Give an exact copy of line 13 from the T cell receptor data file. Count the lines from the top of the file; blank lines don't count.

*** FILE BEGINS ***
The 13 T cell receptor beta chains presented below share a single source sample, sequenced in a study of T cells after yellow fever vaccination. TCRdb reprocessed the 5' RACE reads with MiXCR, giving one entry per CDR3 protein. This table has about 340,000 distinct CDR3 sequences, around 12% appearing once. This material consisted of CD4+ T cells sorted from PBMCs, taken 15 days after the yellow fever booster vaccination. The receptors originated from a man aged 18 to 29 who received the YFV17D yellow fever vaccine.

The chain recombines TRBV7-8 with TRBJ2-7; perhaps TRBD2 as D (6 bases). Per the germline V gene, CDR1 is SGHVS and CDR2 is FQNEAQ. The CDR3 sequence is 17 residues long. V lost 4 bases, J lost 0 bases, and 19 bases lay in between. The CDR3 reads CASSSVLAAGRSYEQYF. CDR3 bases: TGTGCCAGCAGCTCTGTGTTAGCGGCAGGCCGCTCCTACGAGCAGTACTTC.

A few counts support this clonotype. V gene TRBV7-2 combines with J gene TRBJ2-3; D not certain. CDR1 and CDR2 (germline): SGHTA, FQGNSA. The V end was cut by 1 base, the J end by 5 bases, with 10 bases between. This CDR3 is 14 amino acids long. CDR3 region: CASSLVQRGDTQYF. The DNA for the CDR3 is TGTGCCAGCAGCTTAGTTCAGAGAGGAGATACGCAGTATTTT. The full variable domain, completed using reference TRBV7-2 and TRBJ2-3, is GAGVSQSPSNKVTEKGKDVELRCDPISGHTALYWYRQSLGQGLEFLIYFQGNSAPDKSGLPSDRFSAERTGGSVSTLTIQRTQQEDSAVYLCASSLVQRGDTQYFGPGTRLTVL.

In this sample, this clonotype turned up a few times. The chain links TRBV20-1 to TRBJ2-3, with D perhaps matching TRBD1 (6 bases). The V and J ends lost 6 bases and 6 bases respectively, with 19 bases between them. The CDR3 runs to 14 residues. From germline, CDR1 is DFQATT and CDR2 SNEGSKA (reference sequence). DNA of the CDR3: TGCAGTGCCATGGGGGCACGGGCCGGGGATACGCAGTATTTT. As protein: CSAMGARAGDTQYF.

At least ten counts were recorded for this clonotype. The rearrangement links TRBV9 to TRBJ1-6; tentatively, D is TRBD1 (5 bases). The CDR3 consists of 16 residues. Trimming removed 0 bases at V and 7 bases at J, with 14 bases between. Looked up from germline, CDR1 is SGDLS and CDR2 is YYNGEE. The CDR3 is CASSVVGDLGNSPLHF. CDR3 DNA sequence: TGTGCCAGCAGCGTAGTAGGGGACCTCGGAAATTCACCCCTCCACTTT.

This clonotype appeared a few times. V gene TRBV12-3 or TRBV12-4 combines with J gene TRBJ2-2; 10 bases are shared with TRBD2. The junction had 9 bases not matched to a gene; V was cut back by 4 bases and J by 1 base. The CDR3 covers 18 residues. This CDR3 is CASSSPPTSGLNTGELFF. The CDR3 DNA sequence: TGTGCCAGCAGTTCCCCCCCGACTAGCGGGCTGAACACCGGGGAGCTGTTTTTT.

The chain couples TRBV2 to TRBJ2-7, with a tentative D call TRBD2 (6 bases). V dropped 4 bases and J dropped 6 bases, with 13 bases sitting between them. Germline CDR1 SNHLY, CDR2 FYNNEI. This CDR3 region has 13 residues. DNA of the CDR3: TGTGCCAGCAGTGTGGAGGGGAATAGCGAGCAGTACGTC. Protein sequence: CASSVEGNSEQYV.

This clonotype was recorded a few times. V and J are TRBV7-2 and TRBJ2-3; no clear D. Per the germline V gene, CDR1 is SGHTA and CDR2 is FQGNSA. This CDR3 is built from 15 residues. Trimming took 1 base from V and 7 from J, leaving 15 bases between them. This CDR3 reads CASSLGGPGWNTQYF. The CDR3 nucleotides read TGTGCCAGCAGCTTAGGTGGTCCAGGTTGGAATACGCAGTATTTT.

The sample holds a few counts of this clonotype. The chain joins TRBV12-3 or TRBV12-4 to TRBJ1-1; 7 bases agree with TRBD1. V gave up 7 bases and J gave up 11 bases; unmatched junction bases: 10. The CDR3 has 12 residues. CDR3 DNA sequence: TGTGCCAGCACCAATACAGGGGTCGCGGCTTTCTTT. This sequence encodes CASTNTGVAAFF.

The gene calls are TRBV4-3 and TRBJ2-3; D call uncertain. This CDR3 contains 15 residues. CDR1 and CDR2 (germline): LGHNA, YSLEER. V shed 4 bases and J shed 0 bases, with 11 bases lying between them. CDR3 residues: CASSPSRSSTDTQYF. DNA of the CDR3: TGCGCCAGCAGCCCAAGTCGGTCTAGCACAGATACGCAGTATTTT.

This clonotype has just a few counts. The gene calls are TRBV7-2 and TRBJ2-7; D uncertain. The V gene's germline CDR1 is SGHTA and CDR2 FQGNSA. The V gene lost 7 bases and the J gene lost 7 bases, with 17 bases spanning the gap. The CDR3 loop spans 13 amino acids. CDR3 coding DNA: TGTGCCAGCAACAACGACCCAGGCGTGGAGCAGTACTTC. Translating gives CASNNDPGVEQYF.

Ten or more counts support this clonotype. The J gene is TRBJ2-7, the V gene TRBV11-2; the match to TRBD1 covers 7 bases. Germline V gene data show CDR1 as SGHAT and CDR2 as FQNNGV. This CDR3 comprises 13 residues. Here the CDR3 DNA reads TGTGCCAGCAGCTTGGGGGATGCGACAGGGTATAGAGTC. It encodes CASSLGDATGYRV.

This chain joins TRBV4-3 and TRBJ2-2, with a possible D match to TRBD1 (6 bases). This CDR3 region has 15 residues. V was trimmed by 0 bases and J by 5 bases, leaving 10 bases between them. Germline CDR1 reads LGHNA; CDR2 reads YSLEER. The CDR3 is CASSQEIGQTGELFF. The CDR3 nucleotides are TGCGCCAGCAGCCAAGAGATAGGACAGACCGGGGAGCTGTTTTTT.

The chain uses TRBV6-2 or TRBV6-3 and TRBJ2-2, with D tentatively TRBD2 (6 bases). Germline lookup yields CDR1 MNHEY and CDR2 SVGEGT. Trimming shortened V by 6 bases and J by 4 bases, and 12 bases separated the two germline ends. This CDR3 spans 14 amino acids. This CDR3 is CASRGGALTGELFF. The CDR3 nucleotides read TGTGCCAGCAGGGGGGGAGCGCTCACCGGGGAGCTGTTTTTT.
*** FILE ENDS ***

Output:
This chain joins TRBV4-3 and TRBJ2-2, with a possible D match to TRBD1 (6 bases). This CDR3 region has 15 residues. V was trimmed by 0 bases and J by 5 bases, leaving 10 bases between them. Germline CDR1 reads LGHNA; CDR2 reads YSLEER. The CDR3 is CASSQEIGQTGELFF. The CDR3 nucleotides are TGCGCCAGCAGCCAAGAGATAGGACAGACCGGGGAGCTGTTTTTT.